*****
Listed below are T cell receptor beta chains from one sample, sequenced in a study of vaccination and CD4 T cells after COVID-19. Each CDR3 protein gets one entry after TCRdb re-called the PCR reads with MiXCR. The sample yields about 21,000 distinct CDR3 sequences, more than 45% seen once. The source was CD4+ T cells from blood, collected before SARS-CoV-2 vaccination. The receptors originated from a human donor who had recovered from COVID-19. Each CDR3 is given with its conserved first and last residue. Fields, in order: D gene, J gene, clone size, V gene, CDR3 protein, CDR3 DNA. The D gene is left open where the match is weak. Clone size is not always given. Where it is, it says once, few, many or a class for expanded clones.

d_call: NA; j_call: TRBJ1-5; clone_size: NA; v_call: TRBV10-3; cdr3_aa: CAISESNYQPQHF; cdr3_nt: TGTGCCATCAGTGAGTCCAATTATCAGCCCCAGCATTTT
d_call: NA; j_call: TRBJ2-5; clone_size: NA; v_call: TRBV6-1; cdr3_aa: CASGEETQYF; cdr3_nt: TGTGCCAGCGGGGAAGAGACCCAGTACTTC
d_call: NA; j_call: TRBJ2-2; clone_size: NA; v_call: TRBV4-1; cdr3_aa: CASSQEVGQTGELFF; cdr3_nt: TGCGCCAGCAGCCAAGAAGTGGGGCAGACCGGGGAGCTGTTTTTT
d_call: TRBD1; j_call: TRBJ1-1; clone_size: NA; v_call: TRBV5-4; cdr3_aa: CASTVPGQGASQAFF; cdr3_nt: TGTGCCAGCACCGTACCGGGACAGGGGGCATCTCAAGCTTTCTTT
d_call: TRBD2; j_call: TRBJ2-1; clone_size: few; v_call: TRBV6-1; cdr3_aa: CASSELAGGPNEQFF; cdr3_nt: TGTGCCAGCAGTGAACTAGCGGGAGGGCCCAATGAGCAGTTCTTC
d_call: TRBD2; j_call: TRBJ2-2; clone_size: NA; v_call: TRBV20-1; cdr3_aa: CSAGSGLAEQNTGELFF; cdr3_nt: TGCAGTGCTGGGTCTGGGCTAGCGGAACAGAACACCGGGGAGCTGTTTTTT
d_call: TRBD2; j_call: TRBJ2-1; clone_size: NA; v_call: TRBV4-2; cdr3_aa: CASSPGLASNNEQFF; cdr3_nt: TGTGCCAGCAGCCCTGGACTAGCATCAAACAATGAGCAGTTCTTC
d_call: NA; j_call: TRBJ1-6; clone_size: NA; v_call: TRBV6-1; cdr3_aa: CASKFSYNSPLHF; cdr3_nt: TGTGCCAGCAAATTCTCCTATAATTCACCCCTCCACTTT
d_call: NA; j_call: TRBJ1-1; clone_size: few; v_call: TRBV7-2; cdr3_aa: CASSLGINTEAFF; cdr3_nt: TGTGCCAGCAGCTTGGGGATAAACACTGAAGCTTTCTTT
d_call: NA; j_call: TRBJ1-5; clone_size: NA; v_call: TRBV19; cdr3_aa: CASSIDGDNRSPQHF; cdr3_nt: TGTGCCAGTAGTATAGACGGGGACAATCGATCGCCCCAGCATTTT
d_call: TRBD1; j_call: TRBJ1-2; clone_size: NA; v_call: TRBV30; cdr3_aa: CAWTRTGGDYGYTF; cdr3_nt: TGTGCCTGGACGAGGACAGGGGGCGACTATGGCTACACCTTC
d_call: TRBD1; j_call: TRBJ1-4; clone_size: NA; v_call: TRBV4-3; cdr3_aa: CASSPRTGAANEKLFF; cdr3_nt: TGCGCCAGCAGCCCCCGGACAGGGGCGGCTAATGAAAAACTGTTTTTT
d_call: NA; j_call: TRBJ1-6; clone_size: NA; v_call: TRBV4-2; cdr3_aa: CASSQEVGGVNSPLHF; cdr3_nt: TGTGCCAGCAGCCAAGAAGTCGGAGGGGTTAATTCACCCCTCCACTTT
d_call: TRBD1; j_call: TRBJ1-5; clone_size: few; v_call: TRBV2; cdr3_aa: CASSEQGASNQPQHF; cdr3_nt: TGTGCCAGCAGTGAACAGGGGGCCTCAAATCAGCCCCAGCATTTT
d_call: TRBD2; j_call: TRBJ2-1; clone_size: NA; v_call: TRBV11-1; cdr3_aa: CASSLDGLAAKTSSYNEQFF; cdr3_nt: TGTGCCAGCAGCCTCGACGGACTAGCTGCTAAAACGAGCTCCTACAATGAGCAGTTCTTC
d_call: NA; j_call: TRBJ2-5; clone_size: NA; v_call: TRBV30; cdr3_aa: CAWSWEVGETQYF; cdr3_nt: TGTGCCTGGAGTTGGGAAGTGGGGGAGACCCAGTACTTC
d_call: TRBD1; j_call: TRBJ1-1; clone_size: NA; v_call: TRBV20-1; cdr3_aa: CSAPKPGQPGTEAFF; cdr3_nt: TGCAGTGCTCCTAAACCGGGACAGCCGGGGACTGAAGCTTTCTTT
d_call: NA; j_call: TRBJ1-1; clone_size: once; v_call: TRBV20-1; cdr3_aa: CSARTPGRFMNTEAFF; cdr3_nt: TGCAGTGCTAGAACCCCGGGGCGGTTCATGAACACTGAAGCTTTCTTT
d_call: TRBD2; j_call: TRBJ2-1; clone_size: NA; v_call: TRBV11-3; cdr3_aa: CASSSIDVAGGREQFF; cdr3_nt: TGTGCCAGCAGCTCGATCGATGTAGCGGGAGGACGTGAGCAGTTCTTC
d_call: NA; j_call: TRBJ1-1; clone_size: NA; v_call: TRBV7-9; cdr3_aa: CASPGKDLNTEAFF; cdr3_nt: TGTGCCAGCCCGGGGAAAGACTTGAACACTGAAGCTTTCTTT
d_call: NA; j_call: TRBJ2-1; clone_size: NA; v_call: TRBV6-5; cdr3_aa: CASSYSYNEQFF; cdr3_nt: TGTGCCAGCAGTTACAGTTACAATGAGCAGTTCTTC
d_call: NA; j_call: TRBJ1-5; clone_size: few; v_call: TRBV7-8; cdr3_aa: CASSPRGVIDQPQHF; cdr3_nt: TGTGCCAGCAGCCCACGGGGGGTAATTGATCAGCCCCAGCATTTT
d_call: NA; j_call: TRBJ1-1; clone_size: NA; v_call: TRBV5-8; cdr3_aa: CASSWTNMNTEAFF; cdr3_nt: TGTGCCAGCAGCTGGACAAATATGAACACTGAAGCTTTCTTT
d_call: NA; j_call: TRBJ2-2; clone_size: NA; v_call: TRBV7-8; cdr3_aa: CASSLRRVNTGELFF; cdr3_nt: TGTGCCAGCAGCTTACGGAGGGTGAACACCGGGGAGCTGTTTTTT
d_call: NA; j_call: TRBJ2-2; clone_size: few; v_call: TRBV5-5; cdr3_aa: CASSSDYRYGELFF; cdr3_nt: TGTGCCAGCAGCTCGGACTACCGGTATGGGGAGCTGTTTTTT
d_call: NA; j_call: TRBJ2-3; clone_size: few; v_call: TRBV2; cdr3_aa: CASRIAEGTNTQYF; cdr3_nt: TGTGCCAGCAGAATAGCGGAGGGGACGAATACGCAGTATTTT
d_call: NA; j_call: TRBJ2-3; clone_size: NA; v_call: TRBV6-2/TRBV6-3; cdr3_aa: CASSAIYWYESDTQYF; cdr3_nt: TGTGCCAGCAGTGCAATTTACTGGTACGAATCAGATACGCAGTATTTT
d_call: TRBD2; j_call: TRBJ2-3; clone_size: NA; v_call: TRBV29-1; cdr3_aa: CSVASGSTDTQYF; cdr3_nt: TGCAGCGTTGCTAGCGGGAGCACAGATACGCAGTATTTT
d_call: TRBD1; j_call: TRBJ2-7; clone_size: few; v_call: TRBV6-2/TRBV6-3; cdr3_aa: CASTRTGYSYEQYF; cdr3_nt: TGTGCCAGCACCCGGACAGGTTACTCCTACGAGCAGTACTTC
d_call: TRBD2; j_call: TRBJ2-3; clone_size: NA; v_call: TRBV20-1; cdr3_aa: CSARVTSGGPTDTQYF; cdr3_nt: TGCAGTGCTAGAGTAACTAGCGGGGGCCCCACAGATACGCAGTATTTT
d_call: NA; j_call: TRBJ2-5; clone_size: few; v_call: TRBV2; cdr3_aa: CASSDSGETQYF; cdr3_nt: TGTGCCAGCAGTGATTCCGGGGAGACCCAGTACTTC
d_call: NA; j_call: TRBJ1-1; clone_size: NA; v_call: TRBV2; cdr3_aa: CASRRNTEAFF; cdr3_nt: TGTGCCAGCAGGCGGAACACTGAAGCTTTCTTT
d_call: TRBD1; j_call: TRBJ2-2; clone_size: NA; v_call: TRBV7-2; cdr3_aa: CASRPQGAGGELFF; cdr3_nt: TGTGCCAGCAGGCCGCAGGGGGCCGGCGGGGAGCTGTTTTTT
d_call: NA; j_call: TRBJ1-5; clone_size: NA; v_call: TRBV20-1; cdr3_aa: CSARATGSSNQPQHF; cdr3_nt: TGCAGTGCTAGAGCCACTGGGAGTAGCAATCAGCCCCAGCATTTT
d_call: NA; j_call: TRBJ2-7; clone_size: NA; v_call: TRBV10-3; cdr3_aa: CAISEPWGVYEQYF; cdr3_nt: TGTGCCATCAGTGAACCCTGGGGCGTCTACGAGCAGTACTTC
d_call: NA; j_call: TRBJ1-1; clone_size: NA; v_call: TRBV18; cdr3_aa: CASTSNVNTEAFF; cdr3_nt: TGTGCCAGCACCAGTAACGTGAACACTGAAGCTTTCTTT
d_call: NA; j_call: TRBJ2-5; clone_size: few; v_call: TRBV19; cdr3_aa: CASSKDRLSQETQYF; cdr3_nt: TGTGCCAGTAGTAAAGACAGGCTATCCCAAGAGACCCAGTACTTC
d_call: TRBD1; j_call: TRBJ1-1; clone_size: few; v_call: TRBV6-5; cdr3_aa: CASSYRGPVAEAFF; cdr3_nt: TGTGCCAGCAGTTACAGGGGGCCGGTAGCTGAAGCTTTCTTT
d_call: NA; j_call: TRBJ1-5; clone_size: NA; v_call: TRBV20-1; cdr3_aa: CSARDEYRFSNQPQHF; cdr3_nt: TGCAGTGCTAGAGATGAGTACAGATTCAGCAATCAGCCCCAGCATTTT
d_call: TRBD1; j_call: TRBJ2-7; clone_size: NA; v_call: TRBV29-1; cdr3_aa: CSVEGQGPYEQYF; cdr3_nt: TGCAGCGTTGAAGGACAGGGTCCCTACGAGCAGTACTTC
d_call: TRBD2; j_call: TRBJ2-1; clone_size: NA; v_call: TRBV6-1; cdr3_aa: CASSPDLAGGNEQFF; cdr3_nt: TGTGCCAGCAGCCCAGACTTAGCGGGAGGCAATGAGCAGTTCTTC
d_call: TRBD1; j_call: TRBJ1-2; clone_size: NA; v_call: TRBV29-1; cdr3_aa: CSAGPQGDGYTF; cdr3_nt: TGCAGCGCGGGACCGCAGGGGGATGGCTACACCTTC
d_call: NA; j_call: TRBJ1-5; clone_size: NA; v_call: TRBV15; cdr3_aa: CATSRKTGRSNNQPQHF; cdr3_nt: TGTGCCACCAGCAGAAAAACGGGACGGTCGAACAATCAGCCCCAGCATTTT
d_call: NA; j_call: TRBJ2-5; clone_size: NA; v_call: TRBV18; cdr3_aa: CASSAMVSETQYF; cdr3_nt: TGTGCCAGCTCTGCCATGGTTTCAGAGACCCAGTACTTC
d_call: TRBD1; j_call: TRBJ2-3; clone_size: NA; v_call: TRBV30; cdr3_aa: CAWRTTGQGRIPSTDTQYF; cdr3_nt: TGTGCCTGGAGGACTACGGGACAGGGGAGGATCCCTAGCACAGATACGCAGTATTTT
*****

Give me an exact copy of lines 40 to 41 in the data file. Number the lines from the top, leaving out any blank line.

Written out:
d_call: NA; j_call: TRBJ1-5; clone_size: NA; v_call: TRBV20-1; cdr3_aa: CSARDEYRFSNQPQHF; cdr3_nt: TGCAGTGCTAGAGATGAGTACAGATTCAGCAATCAGCCCCAGCATTTT
d_call: TRBD1; j_call: TRBJ2-7; clone_size: NA; v_call: TRBV29-1; cdr3_aa: CSVEGQGPYEQYF; cdr3_nt: TGCAGCGTTGAAGGACAGGGTCCCTACGAGCAGTACTTC